Australia's highest court has begun a three-day hearing to decide whether lawmakers with dual citizenship are eligible to sit in parliament.
Australia's parliament was rocked by revelations in August that the seven politicians, including the deputy prime minister and two other Cabinet members in Prime Minister Malcolm Turnbull's coalition government, are dual citizens.
"The government, based on the legal advice we have from the solicitor-general, is confident that the (deputy prime minister) and the other two senators, Nash and Canavan, will be found not to be disqualified from sitting in the Parliament", Turnbull told reporters.
Those parliamentarians who "can honestly swear to being unaware" should be taken at their word, the government argued.
Solicitor-general Stephen Donaghue said: "If a person is not aware either that they are a dual citizen or of a significant prospect that they are, in our submission by definition that person can not have a split allegiance".
The cases involve Mr Joyce and his government colleagues Fiona Nash and Matt Canavan, as well as four politicians from minor parties - Malcolm Roberts, Nick Xenophon, Larissa Waters and Scott Ludlam.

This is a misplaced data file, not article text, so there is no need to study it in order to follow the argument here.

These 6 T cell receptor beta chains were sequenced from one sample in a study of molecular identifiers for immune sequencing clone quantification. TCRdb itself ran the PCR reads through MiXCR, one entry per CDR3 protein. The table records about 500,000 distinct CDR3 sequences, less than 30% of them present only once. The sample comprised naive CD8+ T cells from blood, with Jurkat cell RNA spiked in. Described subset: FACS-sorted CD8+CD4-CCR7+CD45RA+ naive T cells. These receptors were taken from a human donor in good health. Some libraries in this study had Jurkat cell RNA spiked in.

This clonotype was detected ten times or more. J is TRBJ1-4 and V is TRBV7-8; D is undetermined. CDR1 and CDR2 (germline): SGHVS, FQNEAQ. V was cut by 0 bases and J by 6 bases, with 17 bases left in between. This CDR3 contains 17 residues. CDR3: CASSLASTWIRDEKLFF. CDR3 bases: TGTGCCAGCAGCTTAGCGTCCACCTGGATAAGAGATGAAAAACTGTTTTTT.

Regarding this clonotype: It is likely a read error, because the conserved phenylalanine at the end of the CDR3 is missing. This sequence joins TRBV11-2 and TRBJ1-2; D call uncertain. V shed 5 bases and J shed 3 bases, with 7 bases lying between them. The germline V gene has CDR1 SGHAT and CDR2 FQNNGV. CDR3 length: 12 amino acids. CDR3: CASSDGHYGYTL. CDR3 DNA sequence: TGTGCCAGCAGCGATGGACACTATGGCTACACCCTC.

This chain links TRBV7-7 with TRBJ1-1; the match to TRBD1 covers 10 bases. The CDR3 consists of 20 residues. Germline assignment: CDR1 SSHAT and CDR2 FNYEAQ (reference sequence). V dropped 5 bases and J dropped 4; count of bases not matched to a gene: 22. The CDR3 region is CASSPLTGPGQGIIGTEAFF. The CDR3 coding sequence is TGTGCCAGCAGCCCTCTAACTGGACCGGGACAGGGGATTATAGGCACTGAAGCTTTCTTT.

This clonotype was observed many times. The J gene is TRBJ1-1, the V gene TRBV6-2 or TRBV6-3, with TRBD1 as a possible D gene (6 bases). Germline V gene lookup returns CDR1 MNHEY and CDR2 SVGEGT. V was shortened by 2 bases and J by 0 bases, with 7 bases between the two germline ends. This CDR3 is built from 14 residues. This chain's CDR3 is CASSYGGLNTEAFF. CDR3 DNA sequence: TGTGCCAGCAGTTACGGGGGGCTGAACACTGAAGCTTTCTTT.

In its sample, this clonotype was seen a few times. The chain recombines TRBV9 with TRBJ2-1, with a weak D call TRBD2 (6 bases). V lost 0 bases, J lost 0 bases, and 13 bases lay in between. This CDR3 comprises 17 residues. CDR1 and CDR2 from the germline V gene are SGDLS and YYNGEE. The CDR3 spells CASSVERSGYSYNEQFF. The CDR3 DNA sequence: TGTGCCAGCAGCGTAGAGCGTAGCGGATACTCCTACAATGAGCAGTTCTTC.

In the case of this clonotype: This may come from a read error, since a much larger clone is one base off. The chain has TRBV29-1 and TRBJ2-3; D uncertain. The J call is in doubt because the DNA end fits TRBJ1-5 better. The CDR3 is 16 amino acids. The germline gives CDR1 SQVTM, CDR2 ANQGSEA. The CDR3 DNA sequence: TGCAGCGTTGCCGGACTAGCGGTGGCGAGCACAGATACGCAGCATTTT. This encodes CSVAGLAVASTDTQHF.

Barnaby Joyce, whose citizenship is under question, will be acting Prime Minister this week.
Prime Minister Malcolm Turnbull has given no indication of what his government would do if the court rules against any of the three ministers.
It was only when a law passed in 1983 that the citizenship status of Senator Canavan was changed without his knowledge, in what he said was a "critical quirk" in the Queensland senator's case.
The High Court hearings are another setback for a government that continues to struggle in the polls.
If the court rules that he was illegally elected in July a year ago due to New Zealand citizenship he unknowingly inherited from his father, the ruling conservative coalition could lose its single-seat majority in the House of Representatives, where governments are formed.
We'll get to that - and to the former New England MP Tony Windsor, who is challenging Joyce's eligibility, over the coming days.
David Bennett QC said various changes to Italian law had led to the situation now before the court, and his client should not be punished by being kicked out of parliament.
Senator Xenophon announced on Friday that he would quit the Senate to seek a seat in South Australia's lower house, meaning he will be replaced regardless of the court's decision.
Those fighting the case are urging the Court of Disputed Returns not to take a literal view of the constitution.
Senator Roberts is expected to be ruled ineligible by the court, with One Nation candidate Fraser Anning expected to take his place.
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